Federal Spending Transparency: (DATA Act and FFATA Collaboration Space)
With the recent enactment of the Digital Accountability and Transparency Act (DATA Act) (Pub. L. 113-101) and efforts to improve federal spending data under the Federal Funding Accountability and Transparency Act (FFATA), the federal government is working to establish government-wide financial data standards and increase the availability, accuracy, and usefulness of federal spending information. To facilitate feedback from stakeholders outside the federal government, a GitHub page was created by Treasury and OMB as a collaboration space to facilitate two-way communication and the open exchange of ideas between federal and non-federal stakeholders. Visit the Federal Spending Transparency website on GitHub at http://fedspendingtransparency.github.io/
September 26, 2014: “The Data Act: What It Is and What It Mean”
Data Transparency Town Hall presentation by Christina Ho, U.S. Department of the Treasury and Karen Lee, Office of Management and Budget
May 9, 2014: Became Public Law No.113-101
April 28, 2014: S.994 was passed/agreed to in House by voice vote. CRS Summary
April 10, 2014: The U.S. Senate unanimously passed the Digital Accountability and Transparency (DATA) Act (S.994), requiring government-wide data standards for spending. The bill now heads to the House of Representatives. The DATA Act directs the Treasury Department and the White House to establish government-wide data standards for federal spending information, and publish the data online. TheDATA Act – (Sec. 2) States as the purposes of this Act to: (1) expand the Federal Funding Accountability and Transparency Act of 2006 by disclosing direct federal agency expenditures and linking federal contract, loan, and grant spending information to federal programs to enable taxpayers and policy makers to track federal spending more effectively; (2) provide consistent, reliable, and searchable government-wide spending data that is displayed on USASpending.gov; (3) simplify reporting for entities receiving federal funds by streamlining reporting requirements and reducing compliance costs while improving transparency; and (4) improve the quality of data submitted to USASpending.gov by holding federal agencies accountable for the completeness and accuracy of the data submitted.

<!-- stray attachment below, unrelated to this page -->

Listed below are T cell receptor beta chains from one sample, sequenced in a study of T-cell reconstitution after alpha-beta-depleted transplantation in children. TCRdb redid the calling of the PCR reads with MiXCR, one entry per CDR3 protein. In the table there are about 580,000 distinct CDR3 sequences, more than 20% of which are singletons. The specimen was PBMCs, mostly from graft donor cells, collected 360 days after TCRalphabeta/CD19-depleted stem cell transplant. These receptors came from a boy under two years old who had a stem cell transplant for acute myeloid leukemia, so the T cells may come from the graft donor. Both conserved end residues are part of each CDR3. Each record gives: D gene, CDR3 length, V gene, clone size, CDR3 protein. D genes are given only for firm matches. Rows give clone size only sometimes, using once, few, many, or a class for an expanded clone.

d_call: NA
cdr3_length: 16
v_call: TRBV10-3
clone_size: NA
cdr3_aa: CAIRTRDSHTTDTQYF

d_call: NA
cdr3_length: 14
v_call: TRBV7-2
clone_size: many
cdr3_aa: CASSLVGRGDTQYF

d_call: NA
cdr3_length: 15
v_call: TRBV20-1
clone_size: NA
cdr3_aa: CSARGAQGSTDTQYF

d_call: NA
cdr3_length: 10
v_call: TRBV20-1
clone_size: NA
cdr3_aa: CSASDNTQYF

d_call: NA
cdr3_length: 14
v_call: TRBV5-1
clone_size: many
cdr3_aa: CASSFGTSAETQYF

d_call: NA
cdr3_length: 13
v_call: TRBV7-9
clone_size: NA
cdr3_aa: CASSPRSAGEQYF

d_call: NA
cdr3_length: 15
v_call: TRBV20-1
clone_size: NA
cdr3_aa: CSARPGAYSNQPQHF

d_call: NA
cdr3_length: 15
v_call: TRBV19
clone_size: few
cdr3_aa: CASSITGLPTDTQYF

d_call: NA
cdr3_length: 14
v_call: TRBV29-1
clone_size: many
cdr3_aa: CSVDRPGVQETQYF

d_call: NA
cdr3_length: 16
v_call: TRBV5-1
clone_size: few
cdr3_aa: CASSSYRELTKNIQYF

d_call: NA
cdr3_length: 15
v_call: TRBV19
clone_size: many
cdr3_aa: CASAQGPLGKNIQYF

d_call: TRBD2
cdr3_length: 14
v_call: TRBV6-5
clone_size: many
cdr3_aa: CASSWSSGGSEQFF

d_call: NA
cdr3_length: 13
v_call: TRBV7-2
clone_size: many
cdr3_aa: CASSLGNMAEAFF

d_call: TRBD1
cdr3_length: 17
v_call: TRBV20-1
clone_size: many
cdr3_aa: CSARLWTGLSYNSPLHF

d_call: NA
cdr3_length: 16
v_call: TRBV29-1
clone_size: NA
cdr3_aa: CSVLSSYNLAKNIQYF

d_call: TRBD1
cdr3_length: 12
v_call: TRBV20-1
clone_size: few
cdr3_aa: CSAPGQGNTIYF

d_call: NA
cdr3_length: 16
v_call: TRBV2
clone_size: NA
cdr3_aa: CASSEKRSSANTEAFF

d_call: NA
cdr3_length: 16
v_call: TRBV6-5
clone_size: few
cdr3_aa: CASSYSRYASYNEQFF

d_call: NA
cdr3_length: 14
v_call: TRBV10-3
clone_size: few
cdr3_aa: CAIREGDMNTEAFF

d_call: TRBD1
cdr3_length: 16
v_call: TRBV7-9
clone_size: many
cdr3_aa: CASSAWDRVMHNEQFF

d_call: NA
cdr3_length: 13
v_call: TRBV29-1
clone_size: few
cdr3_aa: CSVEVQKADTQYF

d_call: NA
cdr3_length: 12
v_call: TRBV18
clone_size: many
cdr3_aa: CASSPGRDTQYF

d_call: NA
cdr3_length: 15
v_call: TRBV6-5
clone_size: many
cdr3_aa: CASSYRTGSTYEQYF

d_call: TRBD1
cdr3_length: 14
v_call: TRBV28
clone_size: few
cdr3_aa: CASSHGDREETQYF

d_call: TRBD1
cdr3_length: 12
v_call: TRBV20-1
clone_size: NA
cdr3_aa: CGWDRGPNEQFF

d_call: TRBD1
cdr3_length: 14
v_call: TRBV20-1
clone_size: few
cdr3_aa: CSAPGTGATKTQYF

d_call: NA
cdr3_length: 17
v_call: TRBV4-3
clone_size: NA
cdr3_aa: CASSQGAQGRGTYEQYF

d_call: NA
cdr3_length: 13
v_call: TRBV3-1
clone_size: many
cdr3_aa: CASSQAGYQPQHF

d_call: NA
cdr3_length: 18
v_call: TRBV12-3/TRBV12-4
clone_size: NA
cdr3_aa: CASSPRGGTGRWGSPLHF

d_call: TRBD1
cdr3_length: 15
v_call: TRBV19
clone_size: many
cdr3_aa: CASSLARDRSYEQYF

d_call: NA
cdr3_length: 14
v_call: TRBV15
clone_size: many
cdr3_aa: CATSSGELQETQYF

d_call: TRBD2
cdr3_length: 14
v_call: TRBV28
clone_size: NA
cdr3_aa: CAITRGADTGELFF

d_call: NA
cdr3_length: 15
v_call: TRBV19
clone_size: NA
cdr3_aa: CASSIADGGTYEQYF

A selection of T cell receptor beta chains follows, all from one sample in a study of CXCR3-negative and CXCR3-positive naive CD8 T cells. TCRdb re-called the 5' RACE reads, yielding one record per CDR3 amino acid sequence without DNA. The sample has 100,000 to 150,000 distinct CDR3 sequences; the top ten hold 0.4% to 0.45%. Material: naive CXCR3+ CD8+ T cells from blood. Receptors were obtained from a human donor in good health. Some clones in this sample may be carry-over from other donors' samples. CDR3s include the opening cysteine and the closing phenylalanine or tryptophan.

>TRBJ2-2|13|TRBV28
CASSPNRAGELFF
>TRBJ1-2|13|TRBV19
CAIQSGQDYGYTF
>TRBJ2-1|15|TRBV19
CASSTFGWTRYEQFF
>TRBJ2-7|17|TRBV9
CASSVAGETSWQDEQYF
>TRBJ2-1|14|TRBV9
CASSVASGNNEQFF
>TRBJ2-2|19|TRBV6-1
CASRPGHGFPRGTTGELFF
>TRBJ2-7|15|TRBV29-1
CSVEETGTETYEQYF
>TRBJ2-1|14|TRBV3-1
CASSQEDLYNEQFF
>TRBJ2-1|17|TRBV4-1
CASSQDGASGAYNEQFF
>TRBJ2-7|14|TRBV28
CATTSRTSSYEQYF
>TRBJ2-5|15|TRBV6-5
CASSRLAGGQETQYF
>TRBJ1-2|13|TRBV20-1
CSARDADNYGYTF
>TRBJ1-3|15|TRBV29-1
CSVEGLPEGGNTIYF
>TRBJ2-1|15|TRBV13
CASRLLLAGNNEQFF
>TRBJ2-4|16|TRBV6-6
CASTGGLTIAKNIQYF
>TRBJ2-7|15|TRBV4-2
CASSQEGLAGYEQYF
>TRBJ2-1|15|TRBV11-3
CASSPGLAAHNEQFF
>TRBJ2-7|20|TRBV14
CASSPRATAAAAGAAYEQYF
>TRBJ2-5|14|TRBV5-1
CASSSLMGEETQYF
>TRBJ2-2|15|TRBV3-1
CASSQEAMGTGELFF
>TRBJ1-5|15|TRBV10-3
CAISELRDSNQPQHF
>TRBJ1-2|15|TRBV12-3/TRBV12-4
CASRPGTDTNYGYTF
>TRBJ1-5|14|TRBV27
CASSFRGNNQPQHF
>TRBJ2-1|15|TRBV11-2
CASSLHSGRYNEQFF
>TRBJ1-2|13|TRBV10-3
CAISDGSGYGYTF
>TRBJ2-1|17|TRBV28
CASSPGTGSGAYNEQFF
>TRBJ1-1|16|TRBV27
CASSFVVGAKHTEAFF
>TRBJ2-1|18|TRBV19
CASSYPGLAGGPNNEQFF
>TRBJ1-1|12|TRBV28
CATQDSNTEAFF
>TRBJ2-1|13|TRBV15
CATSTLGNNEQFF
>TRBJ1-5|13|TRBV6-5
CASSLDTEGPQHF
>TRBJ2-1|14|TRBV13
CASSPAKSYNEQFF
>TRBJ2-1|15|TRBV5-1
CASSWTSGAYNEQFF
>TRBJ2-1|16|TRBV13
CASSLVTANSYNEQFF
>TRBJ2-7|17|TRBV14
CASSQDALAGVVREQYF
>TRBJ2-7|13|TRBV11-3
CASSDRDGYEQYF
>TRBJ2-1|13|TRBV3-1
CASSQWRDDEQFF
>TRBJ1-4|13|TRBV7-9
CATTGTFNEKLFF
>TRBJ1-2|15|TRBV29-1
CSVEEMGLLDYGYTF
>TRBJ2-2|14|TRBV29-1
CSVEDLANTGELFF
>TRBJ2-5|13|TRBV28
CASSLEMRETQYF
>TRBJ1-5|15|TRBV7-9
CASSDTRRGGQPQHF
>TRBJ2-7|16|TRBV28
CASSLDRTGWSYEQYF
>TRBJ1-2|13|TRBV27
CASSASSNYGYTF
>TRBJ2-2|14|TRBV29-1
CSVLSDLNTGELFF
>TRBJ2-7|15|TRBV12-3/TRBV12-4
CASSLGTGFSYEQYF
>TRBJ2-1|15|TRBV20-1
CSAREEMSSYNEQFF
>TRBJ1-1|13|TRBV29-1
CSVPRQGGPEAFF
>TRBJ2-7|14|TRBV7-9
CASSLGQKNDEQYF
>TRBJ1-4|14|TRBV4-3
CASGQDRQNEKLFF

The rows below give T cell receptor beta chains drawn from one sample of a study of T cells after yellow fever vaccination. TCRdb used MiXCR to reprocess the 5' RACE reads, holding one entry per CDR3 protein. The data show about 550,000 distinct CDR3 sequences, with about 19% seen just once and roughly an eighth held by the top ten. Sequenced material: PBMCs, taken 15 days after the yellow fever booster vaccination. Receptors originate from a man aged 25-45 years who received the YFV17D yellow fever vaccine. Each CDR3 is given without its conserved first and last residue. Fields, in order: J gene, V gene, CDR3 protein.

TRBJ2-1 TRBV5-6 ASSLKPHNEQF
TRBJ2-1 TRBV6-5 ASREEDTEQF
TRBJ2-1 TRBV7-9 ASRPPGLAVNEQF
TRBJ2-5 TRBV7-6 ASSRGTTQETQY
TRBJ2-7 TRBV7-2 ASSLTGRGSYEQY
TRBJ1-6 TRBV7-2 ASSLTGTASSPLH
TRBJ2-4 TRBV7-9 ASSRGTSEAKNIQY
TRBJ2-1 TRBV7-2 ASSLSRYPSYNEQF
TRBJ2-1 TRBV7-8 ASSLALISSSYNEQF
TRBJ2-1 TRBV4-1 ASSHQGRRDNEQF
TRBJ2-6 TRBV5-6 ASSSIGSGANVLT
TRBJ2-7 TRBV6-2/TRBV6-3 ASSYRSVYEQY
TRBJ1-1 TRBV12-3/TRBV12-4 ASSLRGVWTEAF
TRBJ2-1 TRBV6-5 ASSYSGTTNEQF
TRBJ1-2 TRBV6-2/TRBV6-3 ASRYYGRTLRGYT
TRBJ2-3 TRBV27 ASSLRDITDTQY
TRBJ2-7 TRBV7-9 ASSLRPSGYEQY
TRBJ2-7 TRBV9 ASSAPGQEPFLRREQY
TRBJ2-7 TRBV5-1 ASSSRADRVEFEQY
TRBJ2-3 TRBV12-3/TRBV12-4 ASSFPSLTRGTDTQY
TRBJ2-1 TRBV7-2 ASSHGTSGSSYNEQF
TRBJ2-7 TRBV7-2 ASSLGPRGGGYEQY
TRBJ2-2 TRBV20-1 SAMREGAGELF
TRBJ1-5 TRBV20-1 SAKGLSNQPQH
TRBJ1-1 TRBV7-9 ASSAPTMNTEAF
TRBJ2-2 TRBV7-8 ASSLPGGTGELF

November 18, 2013: The House passed the Digital Accountability and Transparency (DATA) Act (H.R. 2061). The bill would aim to enhance the quality, accuracy, completeness and timeliness of federal spending data on USASpending.gov, expand the role of the Recovery Accountability and Transparency Board (Recovery Board) to use this data to help detect waste, fraud, abuse and improper payments, and direct the U.S. Treasury to establish new federal government-wide data standards, among other provisions. Unlike a version of the legislation passed by the House in 2012, the bill passed this week would not require grant recipients to submit additional reports beyond what is currently required, though it would take steps to begin reviewing and consolidating recipient reporting in an effort to improve transparency and accountability while reducing duplication and compliance costs. It would direct the Recovery Board, in consultation with the Office of Management and Budget (OMB) and Treasury, to establish a three-year pilot program to determine if consolidated reporting methods can increase transparency and reduce compliance costs for federal fund recipients. The pilot program must consist of a combination of federal contracts, grants and sub-awards that total at least $1 billion and include recipients of federal awards from multiple programs across multiple agencies. The bill would also give OMB broad discretion, based on the results of the pilot, to expand the consolidated reporting requirements to be government-wide. Additionally, the bill requires OMB to collect input regarding reporting requirements for fund recipients and submit a report to Congress on legislation necessary to streamline reporting and/or reduce compliance costs.